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peltoms
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peltoms
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PostWed Sep 05, 2012 12:40 pm 
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Good shots illustrating the extent of snowcover.  the nice curves are the annual layers exposed by wind erosion due to a bit of an unusual wind event this winter.

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North Cascade Glacier Climate Project: http://www.nichols.edu/departments/glacier/
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Matt Lemke
High on the Outdoors



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Location: Edmonton, Alberta
Matt Lemke
High on the Outdoors
PostWed Sep 05, 2012 3:51 pm 
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Here are my photos from the trip...Thanks guys for a great trip!


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The Pacific coast to the Great Plains = my playground!!!
SummitPost Profile
See my website at:
http://www.lemkeclimbs.com
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puzzlr
Mid Fork Rocks



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puzzlr
Mid Fork Rocks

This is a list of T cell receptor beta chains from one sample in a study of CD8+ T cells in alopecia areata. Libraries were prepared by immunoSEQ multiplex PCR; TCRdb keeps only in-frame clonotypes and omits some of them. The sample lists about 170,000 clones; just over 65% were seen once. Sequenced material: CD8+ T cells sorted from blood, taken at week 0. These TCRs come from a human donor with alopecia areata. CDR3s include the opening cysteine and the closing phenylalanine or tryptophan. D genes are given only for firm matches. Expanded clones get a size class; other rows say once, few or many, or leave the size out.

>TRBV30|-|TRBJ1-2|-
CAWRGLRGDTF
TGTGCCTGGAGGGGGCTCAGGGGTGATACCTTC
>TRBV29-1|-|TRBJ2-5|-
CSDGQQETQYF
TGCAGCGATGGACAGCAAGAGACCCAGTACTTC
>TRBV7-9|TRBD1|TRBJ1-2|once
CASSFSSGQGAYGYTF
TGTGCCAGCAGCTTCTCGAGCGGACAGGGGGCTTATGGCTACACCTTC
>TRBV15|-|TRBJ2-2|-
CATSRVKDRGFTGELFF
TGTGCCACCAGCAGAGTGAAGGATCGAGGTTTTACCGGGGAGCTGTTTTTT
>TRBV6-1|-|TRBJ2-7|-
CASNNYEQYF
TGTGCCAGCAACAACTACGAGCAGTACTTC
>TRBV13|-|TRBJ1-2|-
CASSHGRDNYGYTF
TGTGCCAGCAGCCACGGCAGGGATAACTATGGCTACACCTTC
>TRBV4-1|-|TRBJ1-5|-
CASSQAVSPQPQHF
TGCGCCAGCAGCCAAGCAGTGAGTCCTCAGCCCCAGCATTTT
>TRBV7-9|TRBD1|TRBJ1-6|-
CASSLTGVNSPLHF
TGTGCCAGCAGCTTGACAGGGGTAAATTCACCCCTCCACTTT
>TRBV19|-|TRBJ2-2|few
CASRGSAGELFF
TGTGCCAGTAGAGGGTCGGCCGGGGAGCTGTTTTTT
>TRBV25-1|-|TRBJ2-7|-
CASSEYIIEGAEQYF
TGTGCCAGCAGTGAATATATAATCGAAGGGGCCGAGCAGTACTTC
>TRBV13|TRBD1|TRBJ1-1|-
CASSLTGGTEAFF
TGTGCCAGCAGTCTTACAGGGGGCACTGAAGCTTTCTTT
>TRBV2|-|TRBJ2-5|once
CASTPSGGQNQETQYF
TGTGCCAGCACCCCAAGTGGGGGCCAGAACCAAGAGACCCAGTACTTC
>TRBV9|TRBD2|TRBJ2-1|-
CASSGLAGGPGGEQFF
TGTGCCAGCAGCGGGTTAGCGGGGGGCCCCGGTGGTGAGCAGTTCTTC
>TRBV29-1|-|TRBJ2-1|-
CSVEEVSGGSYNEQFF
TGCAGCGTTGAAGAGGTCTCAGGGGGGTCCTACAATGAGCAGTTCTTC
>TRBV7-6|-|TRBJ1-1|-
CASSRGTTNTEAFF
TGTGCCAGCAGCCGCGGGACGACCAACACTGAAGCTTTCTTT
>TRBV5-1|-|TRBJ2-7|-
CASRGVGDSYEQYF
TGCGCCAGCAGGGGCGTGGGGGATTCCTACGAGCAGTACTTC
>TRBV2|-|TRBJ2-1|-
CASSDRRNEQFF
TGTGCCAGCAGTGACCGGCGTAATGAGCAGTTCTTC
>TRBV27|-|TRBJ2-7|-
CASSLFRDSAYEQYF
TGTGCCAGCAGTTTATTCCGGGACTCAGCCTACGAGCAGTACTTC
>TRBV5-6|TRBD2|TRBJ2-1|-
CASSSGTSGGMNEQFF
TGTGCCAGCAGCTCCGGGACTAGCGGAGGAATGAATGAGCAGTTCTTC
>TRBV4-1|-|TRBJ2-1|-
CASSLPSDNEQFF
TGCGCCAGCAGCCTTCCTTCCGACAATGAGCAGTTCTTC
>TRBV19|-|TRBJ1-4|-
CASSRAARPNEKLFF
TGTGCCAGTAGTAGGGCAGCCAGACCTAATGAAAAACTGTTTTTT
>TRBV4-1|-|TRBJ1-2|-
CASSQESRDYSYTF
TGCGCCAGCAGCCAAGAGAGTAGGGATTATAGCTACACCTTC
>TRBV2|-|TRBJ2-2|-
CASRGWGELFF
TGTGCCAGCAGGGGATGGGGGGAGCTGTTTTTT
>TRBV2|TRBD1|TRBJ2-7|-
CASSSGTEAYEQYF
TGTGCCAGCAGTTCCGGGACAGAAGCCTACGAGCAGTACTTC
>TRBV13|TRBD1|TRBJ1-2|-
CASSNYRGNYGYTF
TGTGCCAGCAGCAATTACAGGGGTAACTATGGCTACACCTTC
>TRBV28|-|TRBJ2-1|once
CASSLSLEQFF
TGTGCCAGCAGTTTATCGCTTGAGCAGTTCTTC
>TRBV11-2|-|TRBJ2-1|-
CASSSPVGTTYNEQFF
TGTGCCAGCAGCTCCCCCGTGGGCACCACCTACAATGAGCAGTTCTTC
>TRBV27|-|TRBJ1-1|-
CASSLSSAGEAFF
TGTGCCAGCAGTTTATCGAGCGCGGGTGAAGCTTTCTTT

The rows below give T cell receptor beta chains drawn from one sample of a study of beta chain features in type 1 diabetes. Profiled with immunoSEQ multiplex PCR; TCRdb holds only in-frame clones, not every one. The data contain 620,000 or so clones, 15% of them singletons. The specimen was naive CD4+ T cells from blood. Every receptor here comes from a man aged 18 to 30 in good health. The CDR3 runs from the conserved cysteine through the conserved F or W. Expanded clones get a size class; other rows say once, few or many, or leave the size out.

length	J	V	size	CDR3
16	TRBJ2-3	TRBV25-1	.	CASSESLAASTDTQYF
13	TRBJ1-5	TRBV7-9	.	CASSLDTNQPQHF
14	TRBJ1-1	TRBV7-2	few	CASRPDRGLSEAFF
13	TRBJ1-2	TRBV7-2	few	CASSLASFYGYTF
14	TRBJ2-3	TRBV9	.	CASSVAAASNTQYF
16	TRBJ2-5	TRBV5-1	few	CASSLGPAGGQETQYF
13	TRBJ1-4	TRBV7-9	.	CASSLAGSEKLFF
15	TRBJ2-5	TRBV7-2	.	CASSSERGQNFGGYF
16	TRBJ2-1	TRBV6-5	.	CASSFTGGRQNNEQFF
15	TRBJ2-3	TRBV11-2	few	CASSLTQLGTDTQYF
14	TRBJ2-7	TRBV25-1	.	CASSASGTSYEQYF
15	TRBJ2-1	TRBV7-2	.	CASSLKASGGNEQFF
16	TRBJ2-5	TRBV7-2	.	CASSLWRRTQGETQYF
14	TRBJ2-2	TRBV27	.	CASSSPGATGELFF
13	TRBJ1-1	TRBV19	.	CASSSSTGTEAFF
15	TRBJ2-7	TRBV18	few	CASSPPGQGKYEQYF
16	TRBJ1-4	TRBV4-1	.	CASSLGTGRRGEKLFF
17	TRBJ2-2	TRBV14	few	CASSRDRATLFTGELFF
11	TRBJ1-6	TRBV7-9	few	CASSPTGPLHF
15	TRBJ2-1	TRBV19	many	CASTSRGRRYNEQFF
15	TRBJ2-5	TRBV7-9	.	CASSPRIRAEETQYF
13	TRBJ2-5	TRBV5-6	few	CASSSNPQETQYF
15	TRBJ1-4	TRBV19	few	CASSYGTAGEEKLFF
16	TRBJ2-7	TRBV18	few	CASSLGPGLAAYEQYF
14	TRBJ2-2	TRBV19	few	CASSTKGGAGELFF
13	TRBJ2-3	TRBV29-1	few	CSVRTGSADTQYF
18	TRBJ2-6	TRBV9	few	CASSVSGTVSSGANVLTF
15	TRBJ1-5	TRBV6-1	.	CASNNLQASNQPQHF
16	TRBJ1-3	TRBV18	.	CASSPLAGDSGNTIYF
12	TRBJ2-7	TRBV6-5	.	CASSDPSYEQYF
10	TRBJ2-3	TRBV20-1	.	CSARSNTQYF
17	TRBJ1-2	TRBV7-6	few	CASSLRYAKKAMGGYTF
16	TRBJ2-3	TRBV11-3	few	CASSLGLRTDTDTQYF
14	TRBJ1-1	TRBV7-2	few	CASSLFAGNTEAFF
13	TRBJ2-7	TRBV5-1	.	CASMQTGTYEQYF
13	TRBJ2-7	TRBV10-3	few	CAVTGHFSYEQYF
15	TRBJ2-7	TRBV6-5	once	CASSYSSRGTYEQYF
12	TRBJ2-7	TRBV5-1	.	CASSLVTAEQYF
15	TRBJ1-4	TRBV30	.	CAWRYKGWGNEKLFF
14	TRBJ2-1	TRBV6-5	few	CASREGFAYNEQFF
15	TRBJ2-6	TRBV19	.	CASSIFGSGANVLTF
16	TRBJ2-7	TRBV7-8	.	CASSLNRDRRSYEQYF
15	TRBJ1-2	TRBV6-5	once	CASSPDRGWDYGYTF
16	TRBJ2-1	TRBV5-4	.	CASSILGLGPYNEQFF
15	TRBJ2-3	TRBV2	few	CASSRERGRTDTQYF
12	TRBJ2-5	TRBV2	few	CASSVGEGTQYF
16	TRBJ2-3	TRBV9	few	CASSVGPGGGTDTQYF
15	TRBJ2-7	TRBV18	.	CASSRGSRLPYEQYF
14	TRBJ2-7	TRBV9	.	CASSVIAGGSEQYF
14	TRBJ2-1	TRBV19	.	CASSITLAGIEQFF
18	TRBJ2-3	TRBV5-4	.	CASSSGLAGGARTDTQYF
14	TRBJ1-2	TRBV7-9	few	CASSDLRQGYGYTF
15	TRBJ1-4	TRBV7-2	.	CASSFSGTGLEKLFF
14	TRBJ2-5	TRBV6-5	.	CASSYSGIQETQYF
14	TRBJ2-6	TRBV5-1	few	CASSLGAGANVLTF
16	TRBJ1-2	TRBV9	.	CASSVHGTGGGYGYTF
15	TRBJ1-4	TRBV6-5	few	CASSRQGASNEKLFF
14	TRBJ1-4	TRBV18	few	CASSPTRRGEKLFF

PostWed Sep 05, 2012 8:35 pm 
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Great trip and done well. No drama! One of my favorite summits.

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Mid Fork Rocks flickr
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Redwic
Unlisted Free Agent



Joined: 23 Feb 2009
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Location: Back on the saddle... between peaks
Redwic
Unlisted Free Agent
PostWed Sep 05, 2012 9:00 pm 
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Nice job and a great-looking trip!
up.gif  up.gif  up.gif

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"Revolutions are not overnight. The heightist mindset has minimally a 100 year head start. Eventually the climbing community will embrace geocaching." -Paul Michelson
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rbuzby
Attention Surplus



Joined: 24 Feb 2009
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rbuzby
Attention Surplus
PostThu Sep 06, 2012 12:47 pm 
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Nice outing and pics!  Dome is an important mountain.

The boulder placed on the summit by a "playful diety" (Beckey's description) fell off decades ago.  Bob Bolton has some shots of it on summitpost.

We were using the so called "detour" back in the 90's.  It's really "the route" now, not really a detour.  Unless you love deep brush.